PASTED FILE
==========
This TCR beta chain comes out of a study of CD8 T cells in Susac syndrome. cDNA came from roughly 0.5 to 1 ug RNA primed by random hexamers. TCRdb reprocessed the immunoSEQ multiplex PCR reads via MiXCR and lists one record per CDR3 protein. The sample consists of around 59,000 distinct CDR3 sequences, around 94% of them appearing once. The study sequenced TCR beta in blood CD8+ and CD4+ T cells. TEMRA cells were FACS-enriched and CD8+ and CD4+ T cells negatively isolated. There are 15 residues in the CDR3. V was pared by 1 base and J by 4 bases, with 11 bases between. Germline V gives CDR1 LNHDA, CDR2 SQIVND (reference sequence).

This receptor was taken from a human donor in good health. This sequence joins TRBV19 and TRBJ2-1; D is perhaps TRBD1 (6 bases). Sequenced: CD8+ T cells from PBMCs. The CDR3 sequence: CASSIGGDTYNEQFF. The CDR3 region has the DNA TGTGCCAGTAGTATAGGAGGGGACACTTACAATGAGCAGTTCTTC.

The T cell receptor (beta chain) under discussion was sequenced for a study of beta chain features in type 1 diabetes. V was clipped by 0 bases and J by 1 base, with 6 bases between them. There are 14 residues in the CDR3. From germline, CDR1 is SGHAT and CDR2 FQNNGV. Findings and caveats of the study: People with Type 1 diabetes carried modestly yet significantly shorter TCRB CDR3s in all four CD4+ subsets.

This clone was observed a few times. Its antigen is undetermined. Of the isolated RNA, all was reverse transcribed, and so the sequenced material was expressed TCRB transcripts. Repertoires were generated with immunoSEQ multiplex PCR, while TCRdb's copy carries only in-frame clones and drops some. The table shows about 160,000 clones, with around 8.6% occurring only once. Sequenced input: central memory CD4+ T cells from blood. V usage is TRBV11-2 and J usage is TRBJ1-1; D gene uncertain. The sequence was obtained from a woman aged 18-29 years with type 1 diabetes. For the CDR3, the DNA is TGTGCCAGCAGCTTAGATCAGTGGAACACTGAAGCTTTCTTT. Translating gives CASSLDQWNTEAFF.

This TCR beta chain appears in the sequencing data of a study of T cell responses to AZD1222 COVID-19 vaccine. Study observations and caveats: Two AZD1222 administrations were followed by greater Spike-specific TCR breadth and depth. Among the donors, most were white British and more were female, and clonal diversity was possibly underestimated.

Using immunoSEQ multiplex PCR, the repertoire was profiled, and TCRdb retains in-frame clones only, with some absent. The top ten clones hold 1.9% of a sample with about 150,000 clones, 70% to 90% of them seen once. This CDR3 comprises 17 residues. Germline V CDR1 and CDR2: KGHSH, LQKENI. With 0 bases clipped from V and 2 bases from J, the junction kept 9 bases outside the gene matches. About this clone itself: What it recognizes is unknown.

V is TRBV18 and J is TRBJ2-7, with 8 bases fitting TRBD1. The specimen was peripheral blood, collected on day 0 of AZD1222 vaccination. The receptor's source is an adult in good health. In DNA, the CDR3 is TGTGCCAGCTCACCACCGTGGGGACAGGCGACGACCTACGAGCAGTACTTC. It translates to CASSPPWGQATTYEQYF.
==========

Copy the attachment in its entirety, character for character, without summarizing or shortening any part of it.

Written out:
This TCR beta chain comes out of a study of CD8 T cells in Susac syndrome. cDNA came from roughly 0.5 to 1 ug RNA primed by random hexamers. TCRdb reprocessed the immunoSEQ multiplex PCR reads via MiXCR and lists one record per CDR3 protein. The sample consists of around 59,000 distinct CDR3 sequences, around 94% of them appearing once. The study sequenced TCR beta in blood CD8+ and CD4+ T cells. TEMRA cells were FACS-enriched and CD8+ and CD4+ T cells negatively isolated. There are 15 residues in the CDR3. V was pared by 1 base and J by 4 bases, with 11 bases between. Germline V gives CDR1 LNHDA, CDR2 SQIVND (reference sequence).

This receptor was taken from a human donor in good health. This sequence joins TRBV19 and TRBJ2-1; D is perhaps TRBD1 (6 bases). Sequenced: CD8+ T cells from PBMCs. The CDR3 sequence: CASSIGGDTYNEQFF. The CDR3 region has the DNA TGTGCCAGTAGTATAGGAGGGGACACTTACAATGAGCAGTTCTTC.

The T cell receptor (beta chain) under discussion was sequenced for a study of beta chain features in type 1 diabetes. V was clipped by 0 bases and J by 1 base, with 6 bases between them. There are 14 residues in the CDR3. From germline, CDR1 is SGHAT and CDR2 FQNNGV. Findings and caveats of the study: People with Type 1 diabetes carried modestly yet significantly shorter TCRB CDR3s in all four CD4+ subsets.

This clone was observed a few times. Its antigen is undetermined. Of the isolated RNA, all was reverse transcribed, and so the sequenced material was expressed TCRB transcripts. Repertoires were generated with immunoSEQ multiplex PCR, while TCRdb's copy carries only in-frame clones and drops some. The table shows about 160,000 clones, with around 8.6% occurring only once. Sequenced input: central memory CD4+ T cells from blood. V usage is TRBV11-2 and J usage is TRBJ1-1; D gene uncertain. The sequence was obtained from a woman aged 18-29 years with type 1 diabetes. For the CDR3, the DNA is TGTGCCAGCAGCTTAGATCAGTGGAACACTGAAGCTTTCTTT. Translating gives CASSLDQWNTEAFF.

This TCR beta chain appears in the sequencing data of a study of T cell responses to AZD1222 COVID-19 vaccine. Study observations and caveats: Two AZD1222 administrations were followed by greater Spike-specific TCR breadth and depth. Among the donors, most were white British and more were female, and clonal diversity was possibly underestimated.

Using immunoSEQ multiplex PCR, the repertoire was profiled, and TCRdb retains in-frame clones only, with some absent. The top ten clones hold 1.9% of a sample with about 150,000 clones, 70% to 90% of them seen once. This CDR3 comprises 17 residues. Germline V CDR1 and CDR2: KGHSH, LQKENI. With 0 bases clipped from V and 2 bases from J, the junction kept 9 bases outside the gene matches. About this clone itself: What it recognizes is unknown.

V is TRBV18 and J is TRBJ2-7, with 8 bases fitting TRBD1. The specimen was peripheral blood, collected on day 0 of AZD1222 vaccination. The receptor's source is an adult in good health. In DNA, the CDR3 is TGTGCCAGCTCACCACCGTGGGGACAGGCGACGACCTACGAGCAGTACTTC. It translates to CASSPPWGQATTYEQYF.